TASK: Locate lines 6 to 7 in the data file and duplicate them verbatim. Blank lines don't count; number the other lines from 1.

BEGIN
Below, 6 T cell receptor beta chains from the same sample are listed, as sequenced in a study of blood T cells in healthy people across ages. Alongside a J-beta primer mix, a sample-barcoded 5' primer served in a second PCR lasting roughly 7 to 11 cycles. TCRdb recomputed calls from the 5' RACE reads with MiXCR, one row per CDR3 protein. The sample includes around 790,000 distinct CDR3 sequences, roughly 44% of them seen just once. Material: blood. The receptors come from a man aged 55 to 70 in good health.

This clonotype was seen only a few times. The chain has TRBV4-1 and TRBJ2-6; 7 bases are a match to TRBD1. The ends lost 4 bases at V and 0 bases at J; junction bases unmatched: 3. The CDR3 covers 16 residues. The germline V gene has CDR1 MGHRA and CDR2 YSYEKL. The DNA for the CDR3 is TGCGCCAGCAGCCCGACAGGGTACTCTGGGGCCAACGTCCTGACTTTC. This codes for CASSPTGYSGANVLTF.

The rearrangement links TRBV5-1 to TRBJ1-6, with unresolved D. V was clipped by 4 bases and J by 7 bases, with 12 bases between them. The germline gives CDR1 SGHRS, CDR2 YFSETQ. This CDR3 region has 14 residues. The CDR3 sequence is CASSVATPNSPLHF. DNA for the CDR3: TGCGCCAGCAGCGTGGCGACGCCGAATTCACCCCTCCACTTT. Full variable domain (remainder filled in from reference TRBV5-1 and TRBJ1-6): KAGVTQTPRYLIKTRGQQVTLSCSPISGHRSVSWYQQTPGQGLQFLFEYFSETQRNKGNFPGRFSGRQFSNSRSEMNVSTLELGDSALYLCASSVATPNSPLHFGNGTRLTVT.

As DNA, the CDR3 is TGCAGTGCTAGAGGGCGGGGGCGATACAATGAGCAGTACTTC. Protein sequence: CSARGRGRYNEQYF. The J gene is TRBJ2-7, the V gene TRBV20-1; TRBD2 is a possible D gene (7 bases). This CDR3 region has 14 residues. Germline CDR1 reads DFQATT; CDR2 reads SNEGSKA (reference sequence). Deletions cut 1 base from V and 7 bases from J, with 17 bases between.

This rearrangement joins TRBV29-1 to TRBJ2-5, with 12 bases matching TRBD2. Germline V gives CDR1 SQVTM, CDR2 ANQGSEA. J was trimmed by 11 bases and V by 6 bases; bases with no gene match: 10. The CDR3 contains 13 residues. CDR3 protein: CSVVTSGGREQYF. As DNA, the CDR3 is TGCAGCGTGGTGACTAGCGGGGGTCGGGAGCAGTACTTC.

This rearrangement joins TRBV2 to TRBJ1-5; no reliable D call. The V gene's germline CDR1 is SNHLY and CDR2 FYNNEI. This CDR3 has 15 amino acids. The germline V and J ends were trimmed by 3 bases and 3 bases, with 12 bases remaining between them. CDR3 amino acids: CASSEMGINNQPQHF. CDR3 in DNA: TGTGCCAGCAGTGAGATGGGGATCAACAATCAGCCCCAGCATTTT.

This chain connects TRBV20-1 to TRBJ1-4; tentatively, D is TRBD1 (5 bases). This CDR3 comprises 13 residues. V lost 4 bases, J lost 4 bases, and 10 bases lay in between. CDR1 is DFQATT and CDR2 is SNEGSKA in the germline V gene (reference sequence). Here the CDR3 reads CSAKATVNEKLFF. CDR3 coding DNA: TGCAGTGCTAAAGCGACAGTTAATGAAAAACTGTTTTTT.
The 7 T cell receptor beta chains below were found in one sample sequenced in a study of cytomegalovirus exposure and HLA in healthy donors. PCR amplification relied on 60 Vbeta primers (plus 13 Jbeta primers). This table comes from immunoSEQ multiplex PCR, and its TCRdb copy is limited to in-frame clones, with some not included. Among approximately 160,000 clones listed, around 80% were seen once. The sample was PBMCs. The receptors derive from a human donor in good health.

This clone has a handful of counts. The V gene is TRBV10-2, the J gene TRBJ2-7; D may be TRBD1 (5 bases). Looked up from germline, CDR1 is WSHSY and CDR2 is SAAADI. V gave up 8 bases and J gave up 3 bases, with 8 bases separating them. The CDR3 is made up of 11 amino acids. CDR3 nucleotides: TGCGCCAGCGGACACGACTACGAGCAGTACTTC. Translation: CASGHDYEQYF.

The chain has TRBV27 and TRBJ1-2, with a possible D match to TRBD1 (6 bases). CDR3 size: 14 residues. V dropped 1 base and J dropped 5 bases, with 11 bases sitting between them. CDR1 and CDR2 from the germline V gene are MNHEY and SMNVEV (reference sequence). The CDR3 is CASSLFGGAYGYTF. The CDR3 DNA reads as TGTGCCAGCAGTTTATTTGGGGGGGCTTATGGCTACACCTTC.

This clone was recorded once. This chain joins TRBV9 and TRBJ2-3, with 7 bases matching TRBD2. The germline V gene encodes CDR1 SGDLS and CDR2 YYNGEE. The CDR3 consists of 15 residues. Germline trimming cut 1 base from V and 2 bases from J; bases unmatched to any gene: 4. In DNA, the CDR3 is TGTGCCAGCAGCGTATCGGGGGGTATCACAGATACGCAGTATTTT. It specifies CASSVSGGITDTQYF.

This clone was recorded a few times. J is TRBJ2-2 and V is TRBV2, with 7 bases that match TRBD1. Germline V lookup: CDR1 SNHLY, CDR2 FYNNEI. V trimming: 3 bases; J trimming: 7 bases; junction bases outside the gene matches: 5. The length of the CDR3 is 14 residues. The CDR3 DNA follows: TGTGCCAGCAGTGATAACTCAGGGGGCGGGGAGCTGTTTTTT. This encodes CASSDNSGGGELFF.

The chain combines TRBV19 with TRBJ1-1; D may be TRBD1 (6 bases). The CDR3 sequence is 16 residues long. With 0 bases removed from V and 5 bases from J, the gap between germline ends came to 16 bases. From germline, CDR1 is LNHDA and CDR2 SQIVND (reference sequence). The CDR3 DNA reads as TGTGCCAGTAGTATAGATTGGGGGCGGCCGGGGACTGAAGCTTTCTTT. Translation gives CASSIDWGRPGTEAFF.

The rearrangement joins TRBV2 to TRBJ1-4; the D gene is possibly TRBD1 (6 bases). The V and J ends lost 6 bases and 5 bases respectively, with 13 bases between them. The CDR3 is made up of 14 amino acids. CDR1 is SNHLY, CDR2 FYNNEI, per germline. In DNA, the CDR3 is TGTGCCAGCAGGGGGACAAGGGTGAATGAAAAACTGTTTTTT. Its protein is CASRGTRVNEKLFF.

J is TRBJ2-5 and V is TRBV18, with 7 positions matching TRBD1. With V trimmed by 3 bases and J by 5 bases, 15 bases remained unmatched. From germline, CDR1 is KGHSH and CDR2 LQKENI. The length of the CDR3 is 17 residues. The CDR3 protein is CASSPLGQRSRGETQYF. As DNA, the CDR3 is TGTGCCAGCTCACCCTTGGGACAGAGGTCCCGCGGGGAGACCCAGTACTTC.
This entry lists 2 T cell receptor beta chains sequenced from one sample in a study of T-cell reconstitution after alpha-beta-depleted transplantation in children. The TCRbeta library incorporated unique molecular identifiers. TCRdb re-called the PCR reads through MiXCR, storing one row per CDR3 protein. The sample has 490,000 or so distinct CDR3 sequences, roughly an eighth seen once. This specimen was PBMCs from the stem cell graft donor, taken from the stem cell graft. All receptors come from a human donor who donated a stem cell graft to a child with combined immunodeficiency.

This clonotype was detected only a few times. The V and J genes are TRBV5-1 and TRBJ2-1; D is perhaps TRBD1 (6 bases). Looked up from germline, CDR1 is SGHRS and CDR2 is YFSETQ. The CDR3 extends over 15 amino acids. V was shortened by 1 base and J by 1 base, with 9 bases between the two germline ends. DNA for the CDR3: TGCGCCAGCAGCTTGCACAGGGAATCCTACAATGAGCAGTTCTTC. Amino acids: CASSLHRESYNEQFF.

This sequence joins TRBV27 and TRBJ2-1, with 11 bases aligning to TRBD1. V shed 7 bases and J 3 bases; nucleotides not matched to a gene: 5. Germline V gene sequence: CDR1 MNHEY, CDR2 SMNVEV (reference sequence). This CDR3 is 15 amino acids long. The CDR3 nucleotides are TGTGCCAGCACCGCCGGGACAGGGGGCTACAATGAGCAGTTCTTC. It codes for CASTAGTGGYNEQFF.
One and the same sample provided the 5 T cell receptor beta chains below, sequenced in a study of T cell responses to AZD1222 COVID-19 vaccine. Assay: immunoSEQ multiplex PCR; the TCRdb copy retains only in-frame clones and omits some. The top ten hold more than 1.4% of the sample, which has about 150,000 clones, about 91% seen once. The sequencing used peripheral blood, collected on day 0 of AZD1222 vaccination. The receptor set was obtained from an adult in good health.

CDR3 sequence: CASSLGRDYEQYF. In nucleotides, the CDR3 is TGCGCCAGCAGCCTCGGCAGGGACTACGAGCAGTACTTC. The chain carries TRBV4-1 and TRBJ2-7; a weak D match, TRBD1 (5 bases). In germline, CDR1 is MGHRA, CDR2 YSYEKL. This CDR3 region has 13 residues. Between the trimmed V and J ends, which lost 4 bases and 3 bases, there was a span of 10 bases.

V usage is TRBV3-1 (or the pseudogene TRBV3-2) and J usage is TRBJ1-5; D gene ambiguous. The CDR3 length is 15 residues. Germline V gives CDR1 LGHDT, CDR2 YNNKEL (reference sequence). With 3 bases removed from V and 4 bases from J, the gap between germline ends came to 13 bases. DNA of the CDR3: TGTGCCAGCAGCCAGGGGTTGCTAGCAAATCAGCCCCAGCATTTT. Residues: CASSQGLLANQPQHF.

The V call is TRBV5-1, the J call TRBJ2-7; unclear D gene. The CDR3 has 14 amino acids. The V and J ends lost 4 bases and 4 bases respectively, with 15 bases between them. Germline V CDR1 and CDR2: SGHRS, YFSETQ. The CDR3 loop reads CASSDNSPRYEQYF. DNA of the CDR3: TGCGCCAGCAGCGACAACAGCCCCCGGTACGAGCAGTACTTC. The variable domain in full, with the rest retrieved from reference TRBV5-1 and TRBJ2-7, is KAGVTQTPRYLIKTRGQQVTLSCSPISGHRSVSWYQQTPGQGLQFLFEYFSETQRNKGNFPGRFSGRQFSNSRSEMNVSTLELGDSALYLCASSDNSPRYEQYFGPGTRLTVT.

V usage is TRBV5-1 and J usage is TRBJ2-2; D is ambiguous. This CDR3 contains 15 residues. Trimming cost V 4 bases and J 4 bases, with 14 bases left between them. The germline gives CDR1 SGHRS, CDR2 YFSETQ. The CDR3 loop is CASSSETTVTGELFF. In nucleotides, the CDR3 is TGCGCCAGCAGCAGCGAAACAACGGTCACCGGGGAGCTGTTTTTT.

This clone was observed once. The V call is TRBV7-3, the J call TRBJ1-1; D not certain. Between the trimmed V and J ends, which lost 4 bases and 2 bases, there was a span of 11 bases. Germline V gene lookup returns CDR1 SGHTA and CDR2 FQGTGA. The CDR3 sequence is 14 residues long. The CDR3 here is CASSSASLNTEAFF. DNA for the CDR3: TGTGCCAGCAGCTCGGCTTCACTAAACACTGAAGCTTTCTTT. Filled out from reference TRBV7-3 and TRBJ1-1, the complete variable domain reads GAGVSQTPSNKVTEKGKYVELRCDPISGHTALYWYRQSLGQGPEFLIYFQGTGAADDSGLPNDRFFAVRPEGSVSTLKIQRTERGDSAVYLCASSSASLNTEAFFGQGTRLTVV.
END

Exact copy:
This rearrangement joins TRBV2 to TRBJ1-5; no reliable D call. The V gene's germline CDR1 is SNHLY and CDR2 FYNNEI. This CDR3 has 15 amino acids. The germline V and J ends were trimmed by 3 bases and 3 bases, with 12 bases remaining between them. CDR3 amino acids: CASSEMGINNQPQHF. CDR3 in DNA: TGTGCCAGCAGTGAGATGGGGATCAACAATCAGCCCCAGCATTTT.

This chain connects TRBV20-1 to TRBJ1-4; tentatively, D is TRBD1 (5 bases). This CDR3 comprises 13 residues. V lost 4 bases, J lost 4 bases, and 10 bases lay in between. CDR1 is DFQATT and CDR2 is SNEGSKA in the germline V gene (reference sequence). Here the CDR3 reads CSAKATVNEKLFF. CDR3 coding DNA: TGCAGTGCTAAAGCGACAGTTAATGAAAAACTGTTTTTT.